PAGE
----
Hey, Tom Sawyer is back. It’s been a lot of fun letting friends and colleagues paint the relo fence for me, but I’m committed this year to getting back into the swing of things. So I’m starting (among other things) a new series on Chicago neighborhoods, called – My Kind of Town (no, that’s taken)… Chicago Neighborhoods (descriptive, yes, but lacking)…… Wild Chi… – No, that was that show on Channel 11. Anyway, I’ll call it “Cool Chicago” or something like that. I’ll let you know.
I’ll get to the hinterlands eventually but I’m going to start by writing about where I run. Those who know me know I run, mostly because I love pizza. Pizza and wine. Love pizza and wine. Especially Aurelio’s pizza (their wine, not as much). Anyway, my love of this combination forces me to run to keep at my high school football weight. And when I do run, it’s usually quiet, early in the morning, and I go by so many cool cool cool things that I always think “wow I should write about this.” So I will.
And as an added attraction, soon enough you’ll get to meet some of the folks who I take improv class with at Chicago’s Second City. What is that? 50 years of funny? Aykroyd, Belushi, Radner, Farley, Fey? Ever see Blues Brothers? Well you’ll have to wait (for the explanation of what 2nd city is, why Chicago is the second city, all that, you’ll have to wait). But….with the magic potion of Aurelio’s and wine I will coax them into performing some “Chicago style improv” in, around, and about some of the famous (and not so famous) landmarks and sites in the city of the stinking onion, aka Chicago. That’s the school of “yes, and.” But we’ll get into that later. Yes. And….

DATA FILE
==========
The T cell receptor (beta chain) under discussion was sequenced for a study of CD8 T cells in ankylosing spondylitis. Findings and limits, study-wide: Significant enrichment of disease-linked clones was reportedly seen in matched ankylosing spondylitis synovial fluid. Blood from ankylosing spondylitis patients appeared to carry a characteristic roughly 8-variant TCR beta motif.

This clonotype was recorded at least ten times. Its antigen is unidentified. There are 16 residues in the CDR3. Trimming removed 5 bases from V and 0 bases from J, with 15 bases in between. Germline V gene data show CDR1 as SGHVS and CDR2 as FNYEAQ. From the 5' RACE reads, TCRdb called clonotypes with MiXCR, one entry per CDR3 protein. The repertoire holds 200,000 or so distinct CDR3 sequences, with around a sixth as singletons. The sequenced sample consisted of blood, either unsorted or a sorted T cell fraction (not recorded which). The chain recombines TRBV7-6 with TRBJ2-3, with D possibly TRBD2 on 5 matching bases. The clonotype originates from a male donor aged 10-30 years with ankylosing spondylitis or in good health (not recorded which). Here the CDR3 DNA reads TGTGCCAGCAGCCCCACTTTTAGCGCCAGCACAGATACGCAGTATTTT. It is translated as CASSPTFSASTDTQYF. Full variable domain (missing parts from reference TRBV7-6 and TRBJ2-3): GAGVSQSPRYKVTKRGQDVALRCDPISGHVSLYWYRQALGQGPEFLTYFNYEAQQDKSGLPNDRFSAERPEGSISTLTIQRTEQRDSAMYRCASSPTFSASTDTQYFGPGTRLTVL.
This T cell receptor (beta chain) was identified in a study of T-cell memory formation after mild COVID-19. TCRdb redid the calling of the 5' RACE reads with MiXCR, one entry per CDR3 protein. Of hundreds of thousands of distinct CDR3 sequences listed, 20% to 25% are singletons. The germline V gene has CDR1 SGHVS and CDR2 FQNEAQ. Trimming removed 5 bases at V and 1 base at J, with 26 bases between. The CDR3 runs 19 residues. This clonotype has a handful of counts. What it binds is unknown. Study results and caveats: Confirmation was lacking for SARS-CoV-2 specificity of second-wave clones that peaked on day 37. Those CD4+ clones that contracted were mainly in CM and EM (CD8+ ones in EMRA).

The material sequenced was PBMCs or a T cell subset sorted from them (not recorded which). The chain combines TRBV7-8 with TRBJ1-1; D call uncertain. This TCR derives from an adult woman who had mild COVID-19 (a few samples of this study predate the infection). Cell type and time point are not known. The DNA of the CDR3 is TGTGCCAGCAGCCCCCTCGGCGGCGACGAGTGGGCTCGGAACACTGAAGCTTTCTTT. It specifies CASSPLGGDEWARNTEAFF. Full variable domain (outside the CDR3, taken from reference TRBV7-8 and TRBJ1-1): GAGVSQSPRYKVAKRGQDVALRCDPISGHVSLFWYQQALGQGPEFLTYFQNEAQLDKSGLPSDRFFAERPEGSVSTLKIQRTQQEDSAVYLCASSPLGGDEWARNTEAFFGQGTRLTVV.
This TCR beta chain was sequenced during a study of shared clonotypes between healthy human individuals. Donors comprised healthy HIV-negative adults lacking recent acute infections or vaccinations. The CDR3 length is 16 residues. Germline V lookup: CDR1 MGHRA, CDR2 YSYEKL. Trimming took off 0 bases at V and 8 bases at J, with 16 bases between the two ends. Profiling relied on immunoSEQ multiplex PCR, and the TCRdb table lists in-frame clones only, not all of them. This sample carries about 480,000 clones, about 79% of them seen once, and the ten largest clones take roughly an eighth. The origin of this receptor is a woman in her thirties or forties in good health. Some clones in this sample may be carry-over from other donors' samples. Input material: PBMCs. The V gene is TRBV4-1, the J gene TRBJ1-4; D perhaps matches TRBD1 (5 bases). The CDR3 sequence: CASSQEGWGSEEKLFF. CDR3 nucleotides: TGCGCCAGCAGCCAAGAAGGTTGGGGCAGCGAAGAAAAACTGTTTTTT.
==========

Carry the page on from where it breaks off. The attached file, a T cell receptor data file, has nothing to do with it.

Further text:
Yes! And I never leave Tom Sawyer far behind – If you’d like to chime in with some comments on a Chicago neighborhood, bring it on!
CNN recently posted an article about a mail order home written by Les Christie. Below are some of our comments on the project.
Disasters are an unfortunate and inevitable part of the world we reside in. Despite our best efforts, they happen. Often, we cannot control them. What we can control however is how we respond to them. After all, life is 10% what happens to you and 90% how you react to it. Disasters are no exception.
A vital part of disaster relief is temporary housing for those affected. After Hurricane Katrina, thousands of people were moved to the New Orleans superdome to take shelter and to have a place to stay. CNN recently posted an online article featuring a new disaster relief home, called House Arc; a 150 square feet structure of steel tubes weighing around 3,000 pounds. It is capable of sustaining high winds, and can be boxed into a 120 cubic foot freight container.
While House Arc is a good idea in theory, I don’t believe it is the solution to housing that disaster relief is so in need for. While there are innovative qualities to it, the flaws outweigh its use. The first problem is the cost of House Arc. One of these modular homes costs between 55 and 75 thousand dollars (although it should be noted that estimated costs are predicted to decrease with mass production). The next setback is that one House Arc needs to be assembled by 3 to 4 carpenters, taking about 3 to 4 days with an estimated build cost of around 5 thousand dollars. In a disaster situation, it is difficult to come across 3 to 4 spare carpenters and days to assemble just one modular house. Finally, this doesn’t offer a solution for a family that finds itself in a disaster situation. While it might be spacious for one person, any family that is forced to live in a House Arc will simply not have enough space.
While a good idea, the House Arc is not the solution to such a colossal problem like temporary housing for disaster relief. It is simply too expensive, too complicated, and too small to provide any real sort of relief. Hopefully someday, there will be a universal solution to the problem of disaster relief housing.
Joel Kotkin of Forbes wrote a great article about cities and salaries. Below are some of our comments and excerpts.